Foreign Policy Blogs

They Call It Myanmar: Lifting the Curtain (2012)

51XchhzKOmL._SX500_

“Asia’s rice bowl.”
That was the name of Burma (now called Myanmar) some time ago.
Now isolated and under stern military rule, Burma has lagged behind other Asian nations.
What this documentary shows is the rich history of Burma, its strong Buddhist traditions, and its struggle against occupiers.
When it comes to revealing the many cultures that exist inside Burma, this film just scratches the surface. It is, however, a really well done documentary.
Nobel prize winner Aung San Suu Kyi, who was under house arrest for years for advocating human rights and democracy, is interviewed.
It was her father, Aung San, who joined with the Japanese to rid Burma of British rule. Fate was cruel, however, and it turned out the Japanese were worse than the British, committing atrocious war crimes.
And, it seems, the gap between the haves and the have-nots in Burma is growing. Most families can’t afford to send their children to school.
Lacking child labor laws, most of the children start work at a very young age.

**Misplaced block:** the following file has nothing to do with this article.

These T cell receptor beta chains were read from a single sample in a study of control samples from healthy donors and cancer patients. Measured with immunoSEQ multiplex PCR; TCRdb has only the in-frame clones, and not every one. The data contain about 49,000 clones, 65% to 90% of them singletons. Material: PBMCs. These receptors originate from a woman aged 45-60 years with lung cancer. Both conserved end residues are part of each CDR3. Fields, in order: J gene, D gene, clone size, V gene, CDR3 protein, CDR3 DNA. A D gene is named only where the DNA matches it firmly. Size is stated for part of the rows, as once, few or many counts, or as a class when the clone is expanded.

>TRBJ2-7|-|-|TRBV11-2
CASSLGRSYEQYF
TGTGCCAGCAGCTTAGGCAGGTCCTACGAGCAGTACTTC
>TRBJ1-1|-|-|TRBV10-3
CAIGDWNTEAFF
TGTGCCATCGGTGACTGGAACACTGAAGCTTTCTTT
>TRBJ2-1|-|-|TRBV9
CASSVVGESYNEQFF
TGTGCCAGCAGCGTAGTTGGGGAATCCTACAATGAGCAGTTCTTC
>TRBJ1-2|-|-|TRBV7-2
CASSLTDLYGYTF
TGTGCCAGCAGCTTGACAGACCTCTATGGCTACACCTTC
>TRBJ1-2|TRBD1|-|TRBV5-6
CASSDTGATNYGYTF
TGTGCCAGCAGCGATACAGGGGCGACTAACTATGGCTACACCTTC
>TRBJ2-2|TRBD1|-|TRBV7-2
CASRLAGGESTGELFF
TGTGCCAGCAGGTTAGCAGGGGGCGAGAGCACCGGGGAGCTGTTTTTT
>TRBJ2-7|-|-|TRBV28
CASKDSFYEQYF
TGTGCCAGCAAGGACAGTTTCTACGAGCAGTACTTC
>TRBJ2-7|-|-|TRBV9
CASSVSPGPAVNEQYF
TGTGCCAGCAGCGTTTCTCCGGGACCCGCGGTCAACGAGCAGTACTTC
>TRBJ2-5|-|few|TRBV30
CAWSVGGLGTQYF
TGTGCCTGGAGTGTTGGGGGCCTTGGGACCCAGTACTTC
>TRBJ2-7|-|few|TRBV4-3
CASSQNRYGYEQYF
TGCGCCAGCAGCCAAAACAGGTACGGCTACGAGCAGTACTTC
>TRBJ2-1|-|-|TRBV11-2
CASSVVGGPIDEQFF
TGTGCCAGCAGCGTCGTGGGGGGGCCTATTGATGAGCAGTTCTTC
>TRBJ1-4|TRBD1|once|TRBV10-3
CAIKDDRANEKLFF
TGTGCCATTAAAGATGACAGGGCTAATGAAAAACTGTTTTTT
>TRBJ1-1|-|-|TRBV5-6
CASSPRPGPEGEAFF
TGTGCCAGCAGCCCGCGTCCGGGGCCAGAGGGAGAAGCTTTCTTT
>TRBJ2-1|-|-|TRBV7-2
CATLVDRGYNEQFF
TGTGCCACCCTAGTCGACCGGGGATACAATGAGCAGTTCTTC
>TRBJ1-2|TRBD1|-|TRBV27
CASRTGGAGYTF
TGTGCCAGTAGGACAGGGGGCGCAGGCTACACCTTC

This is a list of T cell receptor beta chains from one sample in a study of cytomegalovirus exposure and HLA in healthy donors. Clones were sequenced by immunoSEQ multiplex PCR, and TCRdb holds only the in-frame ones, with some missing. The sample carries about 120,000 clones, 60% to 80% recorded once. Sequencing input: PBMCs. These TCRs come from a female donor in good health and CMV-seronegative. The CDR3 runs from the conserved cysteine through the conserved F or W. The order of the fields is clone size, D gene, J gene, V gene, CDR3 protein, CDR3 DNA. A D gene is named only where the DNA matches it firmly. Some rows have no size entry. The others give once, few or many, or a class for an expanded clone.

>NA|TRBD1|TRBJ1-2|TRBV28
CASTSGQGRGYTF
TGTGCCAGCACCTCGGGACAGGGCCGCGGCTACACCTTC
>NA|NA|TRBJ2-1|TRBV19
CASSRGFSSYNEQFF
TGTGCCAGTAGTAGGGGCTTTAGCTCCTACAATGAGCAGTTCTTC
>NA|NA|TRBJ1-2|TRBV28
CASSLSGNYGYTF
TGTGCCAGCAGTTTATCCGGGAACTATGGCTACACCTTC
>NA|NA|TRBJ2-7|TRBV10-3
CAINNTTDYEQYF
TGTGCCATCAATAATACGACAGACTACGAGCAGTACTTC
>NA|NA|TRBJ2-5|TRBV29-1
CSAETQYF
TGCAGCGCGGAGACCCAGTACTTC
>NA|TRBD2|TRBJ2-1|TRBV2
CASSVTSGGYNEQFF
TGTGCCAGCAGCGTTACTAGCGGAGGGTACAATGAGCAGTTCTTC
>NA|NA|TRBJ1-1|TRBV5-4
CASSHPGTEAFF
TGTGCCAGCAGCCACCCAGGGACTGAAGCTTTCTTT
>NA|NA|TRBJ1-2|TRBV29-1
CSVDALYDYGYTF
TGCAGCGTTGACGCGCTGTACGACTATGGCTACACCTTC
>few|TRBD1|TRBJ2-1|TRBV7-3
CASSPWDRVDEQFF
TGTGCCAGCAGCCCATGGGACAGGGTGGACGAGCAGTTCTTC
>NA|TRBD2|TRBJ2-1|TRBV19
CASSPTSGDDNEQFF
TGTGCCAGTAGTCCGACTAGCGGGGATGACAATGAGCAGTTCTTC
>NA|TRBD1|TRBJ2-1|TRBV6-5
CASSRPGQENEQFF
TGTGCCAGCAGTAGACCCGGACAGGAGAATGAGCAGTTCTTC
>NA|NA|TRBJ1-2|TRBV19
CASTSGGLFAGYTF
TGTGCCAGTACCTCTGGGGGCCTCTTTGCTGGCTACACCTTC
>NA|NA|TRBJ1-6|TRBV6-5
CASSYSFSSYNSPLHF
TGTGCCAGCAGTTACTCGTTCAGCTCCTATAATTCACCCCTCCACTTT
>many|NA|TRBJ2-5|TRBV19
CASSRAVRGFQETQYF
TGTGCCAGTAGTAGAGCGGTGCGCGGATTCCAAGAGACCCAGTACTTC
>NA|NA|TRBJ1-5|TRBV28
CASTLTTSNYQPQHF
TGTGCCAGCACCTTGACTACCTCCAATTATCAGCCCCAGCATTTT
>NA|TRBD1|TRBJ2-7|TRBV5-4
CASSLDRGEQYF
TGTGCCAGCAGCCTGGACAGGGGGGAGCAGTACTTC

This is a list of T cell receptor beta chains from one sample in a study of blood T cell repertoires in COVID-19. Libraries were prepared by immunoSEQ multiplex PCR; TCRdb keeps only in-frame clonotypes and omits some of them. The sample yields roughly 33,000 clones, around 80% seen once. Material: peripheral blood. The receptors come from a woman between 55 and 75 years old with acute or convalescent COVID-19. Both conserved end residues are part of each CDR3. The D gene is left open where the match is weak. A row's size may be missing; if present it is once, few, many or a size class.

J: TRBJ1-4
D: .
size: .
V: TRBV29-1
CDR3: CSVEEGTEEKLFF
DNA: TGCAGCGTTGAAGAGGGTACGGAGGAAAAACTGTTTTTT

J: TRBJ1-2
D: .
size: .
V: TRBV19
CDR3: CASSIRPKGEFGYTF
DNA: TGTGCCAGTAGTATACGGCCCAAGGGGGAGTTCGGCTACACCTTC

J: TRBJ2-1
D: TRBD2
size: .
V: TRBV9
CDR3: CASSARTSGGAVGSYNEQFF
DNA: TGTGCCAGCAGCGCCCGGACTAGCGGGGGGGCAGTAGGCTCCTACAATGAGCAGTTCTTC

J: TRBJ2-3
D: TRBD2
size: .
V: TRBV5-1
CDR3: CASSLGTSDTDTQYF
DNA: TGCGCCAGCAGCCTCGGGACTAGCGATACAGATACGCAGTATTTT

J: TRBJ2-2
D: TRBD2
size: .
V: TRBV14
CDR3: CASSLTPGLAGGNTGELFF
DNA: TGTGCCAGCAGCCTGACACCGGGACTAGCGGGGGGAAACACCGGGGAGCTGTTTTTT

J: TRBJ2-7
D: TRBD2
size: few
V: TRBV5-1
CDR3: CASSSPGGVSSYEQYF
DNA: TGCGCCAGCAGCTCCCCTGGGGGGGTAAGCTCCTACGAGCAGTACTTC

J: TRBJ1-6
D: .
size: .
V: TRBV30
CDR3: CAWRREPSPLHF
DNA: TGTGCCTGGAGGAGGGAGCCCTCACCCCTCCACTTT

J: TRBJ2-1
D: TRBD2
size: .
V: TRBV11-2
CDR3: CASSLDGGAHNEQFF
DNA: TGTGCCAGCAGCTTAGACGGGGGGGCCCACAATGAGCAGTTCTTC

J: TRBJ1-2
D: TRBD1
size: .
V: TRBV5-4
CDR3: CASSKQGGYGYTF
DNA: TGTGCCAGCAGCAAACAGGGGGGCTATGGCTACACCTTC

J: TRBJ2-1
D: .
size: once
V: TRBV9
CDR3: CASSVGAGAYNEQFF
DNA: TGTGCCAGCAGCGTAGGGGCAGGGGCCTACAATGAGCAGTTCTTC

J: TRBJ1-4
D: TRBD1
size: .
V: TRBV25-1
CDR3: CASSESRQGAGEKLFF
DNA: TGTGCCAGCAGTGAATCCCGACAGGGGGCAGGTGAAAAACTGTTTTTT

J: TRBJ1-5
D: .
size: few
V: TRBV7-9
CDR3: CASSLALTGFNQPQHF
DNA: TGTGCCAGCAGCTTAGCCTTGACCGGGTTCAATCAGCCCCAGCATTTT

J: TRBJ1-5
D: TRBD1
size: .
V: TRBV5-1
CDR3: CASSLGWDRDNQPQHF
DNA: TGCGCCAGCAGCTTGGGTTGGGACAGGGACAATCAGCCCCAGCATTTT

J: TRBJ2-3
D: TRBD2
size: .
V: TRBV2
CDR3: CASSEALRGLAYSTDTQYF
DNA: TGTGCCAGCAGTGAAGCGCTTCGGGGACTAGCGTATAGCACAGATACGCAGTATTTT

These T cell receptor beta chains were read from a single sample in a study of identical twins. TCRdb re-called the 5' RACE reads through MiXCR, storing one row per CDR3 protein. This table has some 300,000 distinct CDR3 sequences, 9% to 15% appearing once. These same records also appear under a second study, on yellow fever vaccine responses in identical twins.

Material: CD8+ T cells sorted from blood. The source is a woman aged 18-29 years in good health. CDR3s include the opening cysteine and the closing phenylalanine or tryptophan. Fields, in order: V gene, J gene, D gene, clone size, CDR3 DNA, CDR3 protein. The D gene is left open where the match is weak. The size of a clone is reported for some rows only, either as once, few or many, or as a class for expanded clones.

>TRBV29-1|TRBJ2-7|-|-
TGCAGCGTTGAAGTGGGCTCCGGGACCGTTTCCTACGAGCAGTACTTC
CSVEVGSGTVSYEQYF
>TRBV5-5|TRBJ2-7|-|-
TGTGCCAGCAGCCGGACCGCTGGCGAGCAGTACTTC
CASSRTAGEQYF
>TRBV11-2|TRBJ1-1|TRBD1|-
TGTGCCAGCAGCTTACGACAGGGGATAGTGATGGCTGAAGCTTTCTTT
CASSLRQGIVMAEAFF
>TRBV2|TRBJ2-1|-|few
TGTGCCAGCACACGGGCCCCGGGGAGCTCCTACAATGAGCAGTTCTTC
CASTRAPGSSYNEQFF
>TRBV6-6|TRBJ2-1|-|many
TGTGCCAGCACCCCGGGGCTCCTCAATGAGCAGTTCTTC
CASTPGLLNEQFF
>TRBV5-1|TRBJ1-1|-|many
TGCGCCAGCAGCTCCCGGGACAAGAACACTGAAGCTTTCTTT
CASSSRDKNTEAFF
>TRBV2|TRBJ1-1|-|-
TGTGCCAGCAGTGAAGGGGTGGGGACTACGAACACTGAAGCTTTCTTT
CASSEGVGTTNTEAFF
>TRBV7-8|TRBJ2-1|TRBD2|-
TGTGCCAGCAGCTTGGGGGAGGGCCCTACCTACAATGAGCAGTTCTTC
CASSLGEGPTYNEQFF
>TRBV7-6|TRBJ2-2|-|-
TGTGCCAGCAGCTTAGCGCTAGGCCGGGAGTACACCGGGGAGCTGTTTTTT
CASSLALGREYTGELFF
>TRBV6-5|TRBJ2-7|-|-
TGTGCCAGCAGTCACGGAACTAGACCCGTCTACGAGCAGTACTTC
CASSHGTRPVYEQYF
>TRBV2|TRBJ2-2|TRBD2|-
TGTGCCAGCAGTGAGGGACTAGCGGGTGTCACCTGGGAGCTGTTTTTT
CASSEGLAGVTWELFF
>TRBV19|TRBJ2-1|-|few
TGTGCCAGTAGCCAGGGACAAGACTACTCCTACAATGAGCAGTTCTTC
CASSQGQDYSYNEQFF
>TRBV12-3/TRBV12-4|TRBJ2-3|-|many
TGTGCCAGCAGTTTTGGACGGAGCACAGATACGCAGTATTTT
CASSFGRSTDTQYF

This documentary is not a polemic against the military regime but rather a quiet and thoughtful protest against it.
While the military junta has made Burma almost as isolated as North Korea, it differs in that it has no cult of personality. Most of the leaders are interchangeable.

This film shows how many people join the military because they are afforded an education and can get steady work.
When Cyclone Nargis hit in 2008, killing as many as 138,000 people, the Burmese government refused to allow assistance of all kinds pledged by many nations.
Burma is a fascinating place and this documentary does it justice.

“They Call It Myanmar: Lifting the Curtain” is available to rent.

Murphy can be reached at: [email protected]

 

Author

Sean Patrick Murphy
Sean Patrick Murphy

Sean Patrick Murphy is a graduate of Bennington College, where he majored in politics and Latin American literature. He has worked for Current History magazine, Physicians for Human Rights, and Citizens for Global Solutions (formerly the World Federalist Association). He lives outside Philadelphia.

Areas of Focus:
Cinematography; Independent Films; Documentary;

Contact

Great Decisions Discussion group